That line — the law — is changing, often due to difficult and dangerous circumstances. But also because in a territorial game the scrutinised, as a class, always want to do their work on their own terms. Their lives are much easier if they never have to explain why taxpayer money gets wasted, they want to spy on citizens or people are locked up without cause. Ignorance has never been a solid basis for citizenship or a method to get the best out of elected governments. And their bureaucracies  Politicians and officials, whether by accident or design, have constructed a “trust us” apparatus.

But the enemy is not journalism per se. The enemy they’ve constructed is any scrutiny at all — not only do they want to keep our eyes off their actions and inactions, they ultimately don’t want you to know what they are doing.

As a news organisation we do not think we can do as we please: there are constraints of defamation, sub judice and privacy. Yet secrecy is increasingly being declared in matters that do not pose security risks but, rather, the acute embarrassment of the stuff-up or bad idea.

We want to change laws that give the custodians of state power — ministers, the heads of defence forces, security agencies and departments — the ability to do as they please and evade scrutiny. The public wants to know what’s being done in its name and expects us to step up.

Trust in institutions, including media, is falling; part of that is due to poor performance, press infighting and competition, and “gaslighting” by those who want us to stop asking questions. Our work is out in the open, around-the-clock, subject to 360-degree review by critics and competitors. Readers expect us to get to the truth

But what about the state? You can’t sack it. But you can make power better and accountable. That is the essence of our democracy. The news media plays its role when it single-mindedly pursues the truth. We want laws that promote transparency and limit the state’s tools of secrecy and control.

We trust an informed people, not governments, as the ultimate guardians of our freedoms.

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Aerial threat: why drone hacking could be bad news for the military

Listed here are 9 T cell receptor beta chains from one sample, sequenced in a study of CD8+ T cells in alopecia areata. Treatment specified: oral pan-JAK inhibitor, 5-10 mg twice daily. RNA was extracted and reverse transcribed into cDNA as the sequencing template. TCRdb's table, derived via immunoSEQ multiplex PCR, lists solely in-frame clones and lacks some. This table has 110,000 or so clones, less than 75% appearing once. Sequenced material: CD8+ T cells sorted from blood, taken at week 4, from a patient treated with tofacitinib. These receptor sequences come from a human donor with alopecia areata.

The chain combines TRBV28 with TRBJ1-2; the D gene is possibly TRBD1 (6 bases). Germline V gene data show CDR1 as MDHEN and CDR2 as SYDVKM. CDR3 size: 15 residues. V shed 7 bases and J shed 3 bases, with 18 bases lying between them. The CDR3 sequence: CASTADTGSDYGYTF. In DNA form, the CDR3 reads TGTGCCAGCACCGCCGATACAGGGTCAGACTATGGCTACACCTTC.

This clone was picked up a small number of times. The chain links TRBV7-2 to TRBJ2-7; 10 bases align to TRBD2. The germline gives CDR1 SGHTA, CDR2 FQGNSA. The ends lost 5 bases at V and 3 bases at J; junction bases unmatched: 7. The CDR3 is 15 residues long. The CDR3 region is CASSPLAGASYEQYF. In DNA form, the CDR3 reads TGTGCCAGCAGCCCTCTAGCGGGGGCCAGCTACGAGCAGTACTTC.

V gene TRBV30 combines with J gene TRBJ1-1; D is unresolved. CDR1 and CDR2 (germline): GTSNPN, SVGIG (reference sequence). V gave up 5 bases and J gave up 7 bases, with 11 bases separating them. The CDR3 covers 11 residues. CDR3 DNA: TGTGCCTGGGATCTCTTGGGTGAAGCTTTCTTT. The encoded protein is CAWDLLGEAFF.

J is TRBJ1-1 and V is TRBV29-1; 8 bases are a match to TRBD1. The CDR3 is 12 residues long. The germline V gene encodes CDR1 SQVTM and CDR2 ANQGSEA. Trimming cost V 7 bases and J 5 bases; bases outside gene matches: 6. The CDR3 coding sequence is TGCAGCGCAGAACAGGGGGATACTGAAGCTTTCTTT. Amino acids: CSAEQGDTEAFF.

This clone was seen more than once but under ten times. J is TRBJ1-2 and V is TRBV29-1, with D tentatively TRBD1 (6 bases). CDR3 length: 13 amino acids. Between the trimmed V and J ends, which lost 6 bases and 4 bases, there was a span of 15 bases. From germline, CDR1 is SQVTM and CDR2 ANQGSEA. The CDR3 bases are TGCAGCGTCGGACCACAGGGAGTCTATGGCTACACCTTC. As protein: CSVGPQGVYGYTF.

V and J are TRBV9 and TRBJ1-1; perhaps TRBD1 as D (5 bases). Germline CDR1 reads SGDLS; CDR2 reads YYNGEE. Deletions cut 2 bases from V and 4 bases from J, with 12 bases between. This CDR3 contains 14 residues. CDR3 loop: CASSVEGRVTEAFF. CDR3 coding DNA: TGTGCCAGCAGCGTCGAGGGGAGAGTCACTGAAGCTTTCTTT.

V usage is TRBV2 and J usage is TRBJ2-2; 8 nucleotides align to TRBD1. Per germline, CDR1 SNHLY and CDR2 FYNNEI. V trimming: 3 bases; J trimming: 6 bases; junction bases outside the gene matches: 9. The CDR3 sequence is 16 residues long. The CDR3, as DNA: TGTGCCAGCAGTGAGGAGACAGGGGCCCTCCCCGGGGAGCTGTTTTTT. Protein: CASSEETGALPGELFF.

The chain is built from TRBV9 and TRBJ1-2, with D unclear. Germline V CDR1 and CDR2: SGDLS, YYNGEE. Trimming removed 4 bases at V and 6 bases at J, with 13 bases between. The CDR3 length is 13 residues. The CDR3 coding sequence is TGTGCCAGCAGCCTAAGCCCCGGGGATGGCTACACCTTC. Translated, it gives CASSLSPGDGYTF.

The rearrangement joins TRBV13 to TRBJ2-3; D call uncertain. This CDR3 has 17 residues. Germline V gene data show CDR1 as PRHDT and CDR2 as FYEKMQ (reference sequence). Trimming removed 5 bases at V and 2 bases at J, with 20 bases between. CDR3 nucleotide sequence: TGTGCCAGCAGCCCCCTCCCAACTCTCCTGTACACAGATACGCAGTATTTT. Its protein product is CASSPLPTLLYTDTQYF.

Unmanned aerial vehicles, more commonly called drones, are now a fundamental part of defence force capability, from intelligence gathering to unmanned engagement in military operations. But what happens if our own technology is turned against us?

Drones are now being used in a host of applications, including agriculturemediaparcel delivery, and defence.

However, as with all IT technology, manufacturers and users may leave the digital doors unlocked. This potentially leaves opportunities for cyber-criminals and perhaps even cyber-warfare.

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Opinion – Soldiers, justice suffer as war probes drag on

THE investigation into alleged war crimes by Australian special forces soldiers in Afghanistan has taken an interminable time with no conclusion in sight.

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Opinion – First and Furtherest

Heroes flew under radar Catalina crews were the unsung heroes of the Pacific War.

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Opinion Ross Eastgate – Tim Fischer on course for his biggest victory

FORMER national serviceman and deputy prime minister Tim Fischer has been reported as being “gravely ill” in Albury hospital.

Mr Fischer, who as a 1RAR platoon commander fought in the Battle of Coral in Vietnam in May 1968, has made no secret of his decade-long battle with various cancers. His latest, possibly terminal battle is with acute myeloid leukaemia. He has previously battled bladder and prostate cancers and melanoma.

Tim Fischer claimed he was exposed in Vietnam to the defoliant Agent Orange, as were many of his mates.

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RCB Update 4/2019 – Action Changes Things

Facts from the Aust and Malaysian Governments’ records prove that RCB’s operational deployment (1970-1989) to protect the RAAF assets at Air Base Butterworth against the communist terrorists threat during Malaysia’s Counter Insurgency War (1968-1989) was warlike.